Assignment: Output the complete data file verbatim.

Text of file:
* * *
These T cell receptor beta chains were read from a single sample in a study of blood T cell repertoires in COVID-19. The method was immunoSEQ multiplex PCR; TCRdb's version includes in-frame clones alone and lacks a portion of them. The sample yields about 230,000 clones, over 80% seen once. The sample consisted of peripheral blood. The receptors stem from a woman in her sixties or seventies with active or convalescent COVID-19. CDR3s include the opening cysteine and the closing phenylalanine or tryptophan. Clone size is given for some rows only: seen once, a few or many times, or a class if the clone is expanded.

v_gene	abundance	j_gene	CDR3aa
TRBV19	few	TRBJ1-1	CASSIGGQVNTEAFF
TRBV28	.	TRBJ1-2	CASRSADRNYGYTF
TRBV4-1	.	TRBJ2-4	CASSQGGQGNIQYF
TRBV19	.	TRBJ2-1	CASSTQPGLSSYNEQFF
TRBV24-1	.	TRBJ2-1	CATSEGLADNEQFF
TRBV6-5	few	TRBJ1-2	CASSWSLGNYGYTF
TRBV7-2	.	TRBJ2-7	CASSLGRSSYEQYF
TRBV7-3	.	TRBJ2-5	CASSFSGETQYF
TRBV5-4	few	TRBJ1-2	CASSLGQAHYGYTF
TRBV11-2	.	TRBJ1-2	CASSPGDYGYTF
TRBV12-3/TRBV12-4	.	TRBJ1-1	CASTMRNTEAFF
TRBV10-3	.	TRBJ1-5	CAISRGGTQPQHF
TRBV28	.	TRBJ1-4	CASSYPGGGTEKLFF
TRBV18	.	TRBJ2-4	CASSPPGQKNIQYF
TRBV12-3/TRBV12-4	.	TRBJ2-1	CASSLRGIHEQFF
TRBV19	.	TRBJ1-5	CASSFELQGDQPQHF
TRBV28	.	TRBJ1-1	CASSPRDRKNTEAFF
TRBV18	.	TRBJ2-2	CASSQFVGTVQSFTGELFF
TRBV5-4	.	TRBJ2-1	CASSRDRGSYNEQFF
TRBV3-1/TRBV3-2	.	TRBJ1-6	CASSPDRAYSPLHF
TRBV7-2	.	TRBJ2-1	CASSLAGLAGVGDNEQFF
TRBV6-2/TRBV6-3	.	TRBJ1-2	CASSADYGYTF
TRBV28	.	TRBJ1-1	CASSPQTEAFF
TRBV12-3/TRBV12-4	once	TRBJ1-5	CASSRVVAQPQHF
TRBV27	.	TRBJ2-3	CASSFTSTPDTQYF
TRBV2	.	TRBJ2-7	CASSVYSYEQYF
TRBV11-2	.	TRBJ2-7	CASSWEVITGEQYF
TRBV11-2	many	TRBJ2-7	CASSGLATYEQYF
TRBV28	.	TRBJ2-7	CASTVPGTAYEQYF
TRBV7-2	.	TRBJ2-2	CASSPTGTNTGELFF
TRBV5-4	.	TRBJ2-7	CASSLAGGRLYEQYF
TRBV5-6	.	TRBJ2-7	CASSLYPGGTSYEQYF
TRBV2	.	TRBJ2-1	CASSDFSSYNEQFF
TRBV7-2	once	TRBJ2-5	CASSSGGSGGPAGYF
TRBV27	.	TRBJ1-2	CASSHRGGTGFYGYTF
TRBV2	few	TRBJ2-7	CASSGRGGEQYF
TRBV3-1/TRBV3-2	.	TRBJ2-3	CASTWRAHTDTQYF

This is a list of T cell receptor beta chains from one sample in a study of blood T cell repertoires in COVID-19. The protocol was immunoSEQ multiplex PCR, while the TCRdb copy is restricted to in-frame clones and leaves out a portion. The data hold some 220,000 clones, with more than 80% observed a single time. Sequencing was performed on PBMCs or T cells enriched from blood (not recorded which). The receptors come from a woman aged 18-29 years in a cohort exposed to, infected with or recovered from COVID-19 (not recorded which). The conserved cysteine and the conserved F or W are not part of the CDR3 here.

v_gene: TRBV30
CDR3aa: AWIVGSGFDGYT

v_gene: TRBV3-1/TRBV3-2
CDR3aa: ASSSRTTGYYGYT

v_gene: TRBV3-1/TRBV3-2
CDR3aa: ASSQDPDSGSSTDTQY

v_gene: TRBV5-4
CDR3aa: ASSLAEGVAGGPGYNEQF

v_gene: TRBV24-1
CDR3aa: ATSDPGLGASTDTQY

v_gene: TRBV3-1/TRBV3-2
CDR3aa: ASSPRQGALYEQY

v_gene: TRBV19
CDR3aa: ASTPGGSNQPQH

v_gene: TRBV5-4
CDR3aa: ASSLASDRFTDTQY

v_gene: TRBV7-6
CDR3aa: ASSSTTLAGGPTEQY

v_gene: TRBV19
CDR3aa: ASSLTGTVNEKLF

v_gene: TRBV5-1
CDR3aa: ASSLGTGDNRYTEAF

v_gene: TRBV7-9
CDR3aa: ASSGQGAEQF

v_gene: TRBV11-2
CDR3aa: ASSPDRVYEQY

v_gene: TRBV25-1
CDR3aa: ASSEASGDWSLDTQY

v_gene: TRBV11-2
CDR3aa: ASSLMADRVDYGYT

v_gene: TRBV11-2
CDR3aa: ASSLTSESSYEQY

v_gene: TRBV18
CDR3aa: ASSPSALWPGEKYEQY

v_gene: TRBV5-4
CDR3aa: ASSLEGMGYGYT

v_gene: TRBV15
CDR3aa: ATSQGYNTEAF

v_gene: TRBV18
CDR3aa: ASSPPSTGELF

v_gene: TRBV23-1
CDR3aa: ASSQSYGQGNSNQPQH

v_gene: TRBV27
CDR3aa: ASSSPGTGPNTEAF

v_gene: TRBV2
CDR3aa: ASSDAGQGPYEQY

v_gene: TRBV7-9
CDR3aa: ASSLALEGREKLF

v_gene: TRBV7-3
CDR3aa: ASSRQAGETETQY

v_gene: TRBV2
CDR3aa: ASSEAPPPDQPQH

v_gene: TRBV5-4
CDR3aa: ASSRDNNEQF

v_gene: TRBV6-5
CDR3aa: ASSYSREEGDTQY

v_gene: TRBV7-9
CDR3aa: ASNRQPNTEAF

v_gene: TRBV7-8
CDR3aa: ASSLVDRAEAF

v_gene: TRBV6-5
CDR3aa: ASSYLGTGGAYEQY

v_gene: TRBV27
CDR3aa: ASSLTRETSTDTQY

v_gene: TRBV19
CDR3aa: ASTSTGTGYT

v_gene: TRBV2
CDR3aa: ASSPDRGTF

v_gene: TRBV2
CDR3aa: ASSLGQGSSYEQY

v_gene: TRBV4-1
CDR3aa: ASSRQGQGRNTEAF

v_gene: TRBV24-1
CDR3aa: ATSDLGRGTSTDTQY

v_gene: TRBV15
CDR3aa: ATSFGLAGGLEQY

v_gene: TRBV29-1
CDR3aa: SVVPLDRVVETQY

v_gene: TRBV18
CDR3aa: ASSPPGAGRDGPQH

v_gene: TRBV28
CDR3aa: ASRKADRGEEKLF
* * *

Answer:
These T cell receptor beta chains were read from a single sample in a study of blood T cell repertoires in COVID-19. The method was immunoSEQ multiplex PCR; TCRdb's version includes in-frame clones alone and lacks a portion of them. The sample yields about 230,000 clones, over 80% seen once. The sample consisted of peripheral blood. The receptors stem from a woman in her sixties or seventies with active or convalescent COVID-19. CDR3s include the opening cysteine and the closing phenylalanine or tryptophan. Clone size is given for some rows only: seen once, a few or many times, or a class if the clone is expanded.

v_gene	abundance	j_gene	CDR3aa
TRBV19	few	TRBJ1-1	CASSIGGQVNTEAFF
TRBV28	.	TRBJ1-2	CASRSADRNYGYTF
TRBV4-1	.	TRBJ2-4	CASSQGGQGNIQYF
TRBV19	.	TRBJ2-1	CASSTQPGLSSYNEQFF
TRBV24-1	.	TRBJ2-1	CATSEGLADNEQFF
TRBV6-5	few	TRBJ1-2	CASSWSLGNYGYTF
TRBV7-2	.	TRBJ2-7	CASSLGRSSYEQYF
TRBV7-3	.	TRBJ2-5	CASSFSGETQYF
TRBV5-4	few	TRBJ1-2	CASSLGQAHYGYTF
TRBV11-2	.	TRBJ1-2	CASSPGDYGYTF
TRBV12-3/TRBV12-4	.	TRBJ1-1	CASTMRNTEAFF
TRBV10-3	.	TRBJ1-5	CAISRGGTQPQHF
TRBV28	.	TRBJ1-4	CASSYPGGGTEKLFF
TRBV18	.	TRBJ2-4	CASSPPGQKNIQYF
TRBV12-3/TRBV12-4	.	TRBJ2-1	CASSLRGIHEQFF
TRBV19	.	TRBJ1-5	CASSFELQGDQPQHF
TRBV28	.	TRBJ1-1	CASSPRDRKNTEAFF
TRBV18	.	TRBJ2-2	CASSQFVGTVQSFTGELFF
TRBV5-4	.	TRBJ2-1	CASSRDRGSYNEQFF
TRBV3-1/TRBV3-2	.	TRBJ1-6	CASSPDRAYSPLHF
TRBV7-2	.	TRBJ2-1	CASSLAGLAGVGDNEQFF
TRBV6-2/TRBV6-3	.	TRBJ1-2	CASSADYGYTF
TRBV28	.	TRBJ1-1	CASSPQTEAFF
TRBV12-3/TRBV12-4	once	TRBJ1-5	CASSRVVAQPQHF
TRBV27	.	TRBJ2-3	CASSFTSTPDTQYF
TRBV2	.	TRBJ2-7	CASSVYSYEQYF
TRBV11-2	.	TRBJ2-7	CASSWEVITGEQYF
TRBV11-2	many	TRBJ2-7	CASSGLATYEQYF
TRBV28	.	TRBJ2-7	CASTVPGTAYEQYF
TRBV7-2	.	TRBJ2-2	CASSPTGTNTGELFF
TRBV5-4	.	TRBJ2-7	CASSLAGGRLYEQYF
TRBV5-6	.	TRBJ2-7	CASSLYPGGTSYEQYF
TRBV2	.	TRBJ2-1	CASSDFSSYNEQFF
TRBV7-2	once	TRBJ2-5	CASSSGGSGGPAGYF
TRBV27	.	TRBJ1-2	CASSHRGGTGFYGYTF
TRBV2	few	TRBJ2-7	CASSGRGGEQYF
TRBV3-1/TRBV3-2	.	TRBJ2-3	CASTWRAHTDTQYF

This is a list of T cell receptor beta chains from one sample in a study of blood T cell repertoires in COVID-19. The protocol was immunoSEQ multiplex PCR, while the TCRdb copy is restricted to in-frame clones and leaves out a portion. The data hold some 220,000 clones, with more than 80% observed a single time. Sequencing was performed on PBMCs or T cells enriched from blood (not recorded which). The receptors come from a woman aged 18-29 years in a cohort exposed to, infected with or recovered from COVID-19 (not recorded which). The conserved cysteine and the conserved F or W are not part of the CDR3 here.

v_gene: TRBV30
CDR3aa: AWIVGSGFDGYT

v_gene: TRBV3-1/TRBV3-2
CDR3aa: ASSSRTTGYYGYT

v_gene: TRBV3-1/TRBV3-2
CDR3aa: ASSQDPDSGSSTDTQY

v_gene: TRBV5-4
CDR3aa: ASSLAEGVAGGPGYNEQF

v_gene: TRBV24-1
CDR3aa: ATSDPGLGASTDTQY

v_gene: TRBV3-1/TRBV3-2
CDR3aa: ASSPRQGALYEQY

v_gene: TRBV19
CDR3aa: ASTPGGSNQPQH

v_gene: TRBV5-4
CDR3aa: ASSLASDRFTDTQY

v_gene: TRBV7-6
CDR3aa: ASSSTTLAGGPTEQY

v_gene: TRBV19
CDR3aa: ASSLTGTVNEKLF

v_gene: TRBV5-1
CDR3aa: ASSLGTGDNRYTEAF

v_gene: TRBV7-9
CDR3aa: ASSGQGAEQF

v_gene: TRBV11-2
CDR3aa: ASSPDRVYEQY

v_gene: TRBV25-1
CDR3aa: ASSEASGDWSLDTQY

v_gene: TRBV11-2
CDR3aa: ASSLMADRVDYGYT

v_gene: TRBV11-2
CDR3aa: ASSLTSESSYEQY

v_gene: TRBV18
CDR3aa: ASSPSALWPGEKYEQY

v_gene: TRBV5-4
CDR3aa: ASSLEGMGYGYT

v_gene: TRBV15
CDR3aa: ATSQGYNTEAF

v_gene: TRBV18
CDR3aa: ASSPPSTGELF

v_gene: TRBV23-1
CDR3aa: ASSQSYGQGNSNQPQH

v_gene: TRBV27
CDR3aa: ASSSPGTGPNTEAF

v_gene: TRBV2
CDR3aa: ASSDAGQGPYEQY

v_gene: TRBV7-9
CDR3aa: ASSLALEGREKLF

v_gene: TRBV7-3
CDR3aa: ASSRQAGETETQY

v_gene: TRBV2
CDR3aa: ASSEAPPPDQPQH

v_gene: TRBV5-4
CDR3aa: ASSRDNNEQF

v_gene: TRBV6-5
CDR3aa: ASSYSREEGDTQY

v_gene: TRBV7-9
CDR3aa: ASNRQPNTEAF

v_gene: TRBV7-8
CDR3aa: ASSLVDRAEAF

v_gene: TRBV6-5
CDR3aa: ASSYLGTGGAYEQY

v_gene: TRBV27
CDR3aa: ASSLTRETSTDTQY

v_gene: TRBV19
CDR3aa: ASTSTGTGYT

v_gene: TRBV2
CDR3aa: ASSPDRGTF

v_gene: TRBV2
CDR3aa: ASSLGQGSSYEQY

v_gene: TRBV4-1
CDR3aa: ASSRQGQGRNTEAF

v_gene: TRBV24-1
CDR3aa: ATSDLGRGTSTDTQY

v_gene: TRBV15
CDR3aa: ATSFGLAGGLEQY

v_gene: TRBV29-1
CDR3aa: SVVPLDRVVETQY

v_gene: TRBV18
CDR3aa: ASSPPGAGRDGPQH

v_gene: TRBV28
CDR3aa: ASRKADRGEEKLF